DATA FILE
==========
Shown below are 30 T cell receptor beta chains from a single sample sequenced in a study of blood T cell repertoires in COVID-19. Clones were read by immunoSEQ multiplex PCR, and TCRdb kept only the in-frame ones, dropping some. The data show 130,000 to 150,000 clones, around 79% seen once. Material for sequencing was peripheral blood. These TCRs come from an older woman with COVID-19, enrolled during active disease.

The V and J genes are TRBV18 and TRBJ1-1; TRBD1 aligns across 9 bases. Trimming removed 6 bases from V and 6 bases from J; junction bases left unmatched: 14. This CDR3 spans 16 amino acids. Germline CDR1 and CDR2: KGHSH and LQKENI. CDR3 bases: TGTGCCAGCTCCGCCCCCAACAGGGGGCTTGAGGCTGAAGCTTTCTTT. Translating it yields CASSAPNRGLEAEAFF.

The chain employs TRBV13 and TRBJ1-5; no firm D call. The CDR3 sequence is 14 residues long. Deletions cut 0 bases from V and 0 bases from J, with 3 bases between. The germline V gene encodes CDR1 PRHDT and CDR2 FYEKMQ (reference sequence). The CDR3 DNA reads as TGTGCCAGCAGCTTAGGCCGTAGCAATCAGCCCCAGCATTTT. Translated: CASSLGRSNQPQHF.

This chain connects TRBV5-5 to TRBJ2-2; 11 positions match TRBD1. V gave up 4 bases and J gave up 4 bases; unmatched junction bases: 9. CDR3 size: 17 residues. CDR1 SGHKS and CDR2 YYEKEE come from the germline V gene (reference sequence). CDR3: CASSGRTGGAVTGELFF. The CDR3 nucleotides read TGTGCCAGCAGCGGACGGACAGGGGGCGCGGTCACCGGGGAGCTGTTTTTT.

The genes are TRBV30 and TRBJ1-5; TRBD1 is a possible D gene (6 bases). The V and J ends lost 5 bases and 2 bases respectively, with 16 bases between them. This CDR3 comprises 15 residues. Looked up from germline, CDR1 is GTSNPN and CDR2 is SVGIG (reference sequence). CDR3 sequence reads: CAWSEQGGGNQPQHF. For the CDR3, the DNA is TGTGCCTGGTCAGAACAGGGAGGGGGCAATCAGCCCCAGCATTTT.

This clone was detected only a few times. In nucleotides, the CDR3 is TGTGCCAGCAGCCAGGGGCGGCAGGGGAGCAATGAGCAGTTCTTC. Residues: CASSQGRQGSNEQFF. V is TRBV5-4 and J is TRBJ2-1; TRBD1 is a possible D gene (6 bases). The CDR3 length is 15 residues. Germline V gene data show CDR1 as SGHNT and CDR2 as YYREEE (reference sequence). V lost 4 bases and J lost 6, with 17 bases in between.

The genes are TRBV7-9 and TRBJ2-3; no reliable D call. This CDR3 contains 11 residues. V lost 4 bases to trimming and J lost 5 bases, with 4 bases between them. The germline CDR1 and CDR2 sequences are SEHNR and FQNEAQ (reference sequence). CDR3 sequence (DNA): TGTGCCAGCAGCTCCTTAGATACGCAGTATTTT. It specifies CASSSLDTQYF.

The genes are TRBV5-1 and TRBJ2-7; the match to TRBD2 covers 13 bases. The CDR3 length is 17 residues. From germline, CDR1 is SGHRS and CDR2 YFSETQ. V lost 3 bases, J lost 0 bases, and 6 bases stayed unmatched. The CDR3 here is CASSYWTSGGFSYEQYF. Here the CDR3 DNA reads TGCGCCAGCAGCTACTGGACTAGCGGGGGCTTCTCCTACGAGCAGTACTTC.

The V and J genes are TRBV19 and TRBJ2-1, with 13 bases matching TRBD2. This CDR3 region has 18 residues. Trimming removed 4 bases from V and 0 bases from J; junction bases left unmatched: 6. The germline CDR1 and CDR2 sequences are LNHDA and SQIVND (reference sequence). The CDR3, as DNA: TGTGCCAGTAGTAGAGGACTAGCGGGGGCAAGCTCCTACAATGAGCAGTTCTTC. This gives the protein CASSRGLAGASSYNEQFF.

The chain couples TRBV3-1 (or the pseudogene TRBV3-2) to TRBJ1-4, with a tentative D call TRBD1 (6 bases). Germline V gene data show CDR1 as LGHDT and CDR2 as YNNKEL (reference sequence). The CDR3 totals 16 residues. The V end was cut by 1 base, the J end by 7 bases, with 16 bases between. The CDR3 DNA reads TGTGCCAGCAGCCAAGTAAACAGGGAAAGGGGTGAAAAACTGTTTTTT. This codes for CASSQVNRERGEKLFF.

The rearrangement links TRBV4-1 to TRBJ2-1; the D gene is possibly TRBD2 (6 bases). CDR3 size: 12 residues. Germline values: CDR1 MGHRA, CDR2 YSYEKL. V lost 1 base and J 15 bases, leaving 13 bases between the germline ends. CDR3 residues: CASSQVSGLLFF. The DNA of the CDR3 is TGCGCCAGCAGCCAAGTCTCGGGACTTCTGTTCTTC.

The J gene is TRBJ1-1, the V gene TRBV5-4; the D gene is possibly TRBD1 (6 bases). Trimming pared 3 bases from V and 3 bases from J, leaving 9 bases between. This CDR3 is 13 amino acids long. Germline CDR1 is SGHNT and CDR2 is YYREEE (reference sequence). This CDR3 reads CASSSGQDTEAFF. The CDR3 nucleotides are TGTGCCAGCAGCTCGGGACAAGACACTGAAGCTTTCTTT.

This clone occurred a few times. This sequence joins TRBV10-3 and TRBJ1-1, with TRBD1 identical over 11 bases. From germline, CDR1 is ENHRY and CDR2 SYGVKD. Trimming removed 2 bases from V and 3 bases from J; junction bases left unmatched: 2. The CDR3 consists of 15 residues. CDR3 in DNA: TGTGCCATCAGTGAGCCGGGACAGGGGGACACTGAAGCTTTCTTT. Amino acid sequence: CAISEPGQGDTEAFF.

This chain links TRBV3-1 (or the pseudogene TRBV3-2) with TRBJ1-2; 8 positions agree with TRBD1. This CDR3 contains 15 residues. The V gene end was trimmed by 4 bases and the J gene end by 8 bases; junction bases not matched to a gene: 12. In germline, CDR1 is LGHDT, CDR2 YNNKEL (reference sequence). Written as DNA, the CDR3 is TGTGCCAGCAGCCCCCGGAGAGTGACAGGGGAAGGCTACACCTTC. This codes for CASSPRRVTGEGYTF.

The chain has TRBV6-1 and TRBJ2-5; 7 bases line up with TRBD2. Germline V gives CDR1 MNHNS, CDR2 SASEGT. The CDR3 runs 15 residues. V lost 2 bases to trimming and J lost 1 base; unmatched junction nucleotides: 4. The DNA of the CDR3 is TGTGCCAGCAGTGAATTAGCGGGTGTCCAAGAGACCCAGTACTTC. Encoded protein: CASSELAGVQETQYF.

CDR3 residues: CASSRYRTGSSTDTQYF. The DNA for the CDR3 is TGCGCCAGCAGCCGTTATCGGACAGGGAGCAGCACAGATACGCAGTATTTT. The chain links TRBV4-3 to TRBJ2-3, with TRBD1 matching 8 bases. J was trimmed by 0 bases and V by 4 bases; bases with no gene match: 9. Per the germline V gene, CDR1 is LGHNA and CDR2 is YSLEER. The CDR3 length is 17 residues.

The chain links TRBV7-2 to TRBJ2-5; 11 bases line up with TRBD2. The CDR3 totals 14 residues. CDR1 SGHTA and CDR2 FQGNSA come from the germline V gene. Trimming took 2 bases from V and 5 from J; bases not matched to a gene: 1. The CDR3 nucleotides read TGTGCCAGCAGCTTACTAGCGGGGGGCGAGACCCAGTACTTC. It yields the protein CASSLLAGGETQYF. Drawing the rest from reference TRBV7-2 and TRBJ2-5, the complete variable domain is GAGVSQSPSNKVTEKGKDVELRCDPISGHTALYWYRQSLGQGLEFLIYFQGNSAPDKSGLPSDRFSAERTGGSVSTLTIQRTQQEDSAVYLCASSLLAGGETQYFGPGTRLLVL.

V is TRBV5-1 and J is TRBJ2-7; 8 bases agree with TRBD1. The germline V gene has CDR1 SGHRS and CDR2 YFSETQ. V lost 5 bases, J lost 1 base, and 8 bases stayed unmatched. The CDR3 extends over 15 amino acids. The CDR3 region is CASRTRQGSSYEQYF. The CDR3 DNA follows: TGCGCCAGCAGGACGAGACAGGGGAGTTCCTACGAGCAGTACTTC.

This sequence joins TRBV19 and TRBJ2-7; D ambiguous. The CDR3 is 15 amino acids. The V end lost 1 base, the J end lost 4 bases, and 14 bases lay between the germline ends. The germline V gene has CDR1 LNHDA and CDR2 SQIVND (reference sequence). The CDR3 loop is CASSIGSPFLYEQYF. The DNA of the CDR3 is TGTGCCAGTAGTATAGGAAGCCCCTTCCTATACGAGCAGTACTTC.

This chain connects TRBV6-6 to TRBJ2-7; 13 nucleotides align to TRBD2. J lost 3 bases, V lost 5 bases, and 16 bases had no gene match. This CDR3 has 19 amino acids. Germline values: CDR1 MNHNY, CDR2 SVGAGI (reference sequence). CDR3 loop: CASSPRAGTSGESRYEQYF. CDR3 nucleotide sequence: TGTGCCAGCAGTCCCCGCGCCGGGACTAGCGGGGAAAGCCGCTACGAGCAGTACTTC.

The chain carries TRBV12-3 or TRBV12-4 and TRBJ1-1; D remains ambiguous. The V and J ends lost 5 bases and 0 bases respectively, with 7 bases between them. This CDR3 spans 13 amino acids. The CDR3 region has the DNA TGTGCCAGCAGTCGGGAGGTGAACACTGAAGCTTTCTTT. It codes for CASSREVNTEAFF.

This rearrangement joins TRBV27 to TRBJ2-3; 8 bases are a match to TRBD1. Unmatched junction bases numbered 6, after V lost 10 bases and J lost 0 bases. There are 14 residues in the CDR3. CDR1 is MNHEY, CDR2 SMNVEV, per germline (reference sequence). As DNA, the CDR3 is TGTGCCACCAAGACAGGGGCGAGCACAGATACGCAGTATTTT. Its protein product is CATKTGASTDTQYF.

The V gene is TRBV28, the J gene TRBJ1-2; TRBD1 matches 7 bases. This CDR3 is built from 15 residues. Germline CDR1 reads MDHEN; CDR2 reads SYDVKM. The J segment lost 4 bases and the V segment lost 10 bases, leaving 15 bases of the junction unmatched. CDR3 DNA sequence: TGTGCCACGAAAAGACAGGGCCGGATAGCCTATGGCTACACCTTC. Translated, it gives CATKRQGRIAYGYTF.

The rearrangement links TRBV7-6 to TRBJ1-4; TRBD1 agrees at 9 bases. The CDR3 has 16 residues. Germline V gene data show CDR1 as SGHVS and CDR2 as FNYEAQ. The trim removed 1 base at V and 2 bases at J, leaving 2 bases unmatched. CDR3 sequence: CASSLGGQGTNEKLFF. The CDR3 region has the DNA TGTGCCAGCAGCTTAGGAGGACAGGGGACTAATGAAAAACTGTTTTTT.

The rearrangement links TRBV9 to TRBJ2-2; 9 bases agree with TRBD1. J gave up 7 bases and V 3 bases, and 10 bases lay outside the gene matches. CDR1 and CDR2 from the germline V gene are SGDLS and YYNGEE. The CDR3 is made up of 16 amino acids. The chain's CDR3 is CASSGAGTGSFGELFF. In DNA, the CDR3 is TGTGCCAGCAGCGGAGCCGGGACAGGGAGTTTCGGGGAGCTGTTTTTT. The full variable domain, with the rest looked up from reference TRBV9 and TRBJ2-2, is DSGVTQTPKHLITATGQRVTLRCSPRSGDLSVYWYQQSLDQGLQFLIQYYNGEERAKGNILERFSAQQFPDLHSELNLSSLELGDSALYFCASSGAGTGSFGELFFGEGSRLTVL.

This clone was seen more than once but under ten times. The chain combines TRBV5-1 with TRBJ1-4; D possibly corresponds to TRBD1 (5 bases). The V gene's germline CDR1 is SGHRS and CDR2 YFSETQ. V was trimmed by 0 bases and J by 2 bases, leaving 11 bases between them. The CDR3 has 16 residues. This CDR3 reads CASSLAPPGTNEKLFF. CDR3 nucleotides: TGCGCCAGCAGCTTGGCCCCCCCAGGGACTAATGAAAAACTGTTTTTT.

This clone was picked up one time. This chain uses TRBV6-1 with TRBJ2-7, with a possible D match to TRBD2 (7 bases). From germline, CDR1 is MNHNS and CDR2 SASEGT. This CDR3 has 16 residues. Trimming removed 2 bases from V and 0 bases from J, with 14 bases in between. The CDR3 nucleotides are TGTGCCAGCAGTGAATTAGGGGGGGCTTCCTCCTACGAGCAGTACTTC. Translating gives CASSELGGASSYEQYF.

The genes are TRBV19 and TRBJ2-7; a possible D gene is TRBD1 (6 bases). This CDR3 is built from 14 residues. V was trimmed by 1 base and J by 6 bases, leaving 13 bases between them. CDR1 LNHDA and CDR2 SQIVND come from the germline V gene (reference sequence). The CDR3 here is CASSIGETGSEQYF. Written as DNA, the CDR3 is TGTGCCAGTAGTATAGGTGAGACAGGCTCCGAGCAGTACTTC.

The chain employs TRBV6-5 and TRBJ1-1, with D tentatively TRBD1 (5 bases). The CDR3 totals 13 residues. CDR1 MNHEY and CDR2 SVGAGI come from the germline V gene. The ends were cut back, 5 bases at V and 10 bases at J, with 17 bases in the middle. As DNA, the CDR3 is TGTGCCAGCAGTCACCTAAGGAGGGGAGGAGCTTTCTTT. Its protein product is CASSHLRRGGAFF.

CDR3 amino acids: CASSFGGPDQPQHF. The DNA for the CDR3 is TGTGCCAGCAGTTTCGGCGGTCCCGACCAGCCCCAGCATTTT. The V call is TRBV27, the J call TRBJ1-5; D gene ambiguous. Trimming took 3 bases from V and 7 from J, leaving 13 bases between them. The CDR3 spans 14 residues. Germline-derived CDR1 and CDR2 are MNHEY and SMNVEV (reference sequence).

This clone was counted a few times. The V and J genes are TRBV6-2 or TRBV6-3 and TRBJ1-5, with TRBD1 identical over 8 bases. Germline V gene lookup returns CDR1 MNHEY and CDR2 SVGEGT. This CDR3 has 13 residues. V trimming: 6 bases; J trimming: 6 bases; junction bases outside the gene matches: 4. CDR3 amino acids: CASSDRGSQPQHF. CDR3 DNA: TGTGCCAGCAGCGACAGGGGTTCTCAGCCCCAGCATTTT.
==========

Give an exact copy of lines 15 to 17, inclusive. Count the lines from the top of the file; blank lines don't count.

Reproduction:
The chain has TRBV6-1 and TRBJ2-5; 7 bases line up with TRBD2. Germline V gives CDR1 MNHNS, CDR2 SASEGT. The CDR3 runs 15 residues. V lost 2 bases to trimming and J lost 1 base; unmatched junction nucleotides: 4. The DNA of the CDR3 is TGTGCCAGCAGTGAATTAGCGGGTGTCCAAGAGACCCAGTACTTC. Encoded protein: CASSELAGVQETQYF.

CDR3 residues: CASSRYRTGSSTDTQYF. The DNA for the CDR3 is TGCGCCAGCAGCCGTTATCGGACAGGGAGCAGCACAGATACGCAGTATTTT. The chain links TRBV4-3 to TRBJ2-3, with TRBD1 matching 8 bases. J was trimmed by 0 bases and V by 4 bases; bases with no gene match: 9. Per the germline V gene, CDR1 is LGHNA and CDR2 is YSLEER. The CDR3 length is 17 residues.

The chain links TRBV7-2 to TRBJ2-5; 11 bases line up with TRBD2. The CDR3 totals 14 residues. CDR1 SGHTA and CDR2 FQGNSA come from the germline V gene. Trimming took 2 bases from V and 5 from J; bases not matched to a gene: 1. The CDR3 nucleotides read TGTGCCAGCAGCTTACTAGCGGGGGGCGAGACCCAGTACTTC. It yields the protein CASSLLAGGETQYF. Drawing the rest from reference TRBV7-2 and TRBJ2-5, the complete variable domain is GAGVSQSPSNKVTEKGKDVELRCDPISGHTALYWYRQSLGQGLEFLIYFQGNSAPDKSGLPSDRFSAERTGGSVSTLTIQRTQQEDSAVYLCASSLLAGGETQYFGPGTRLLVL.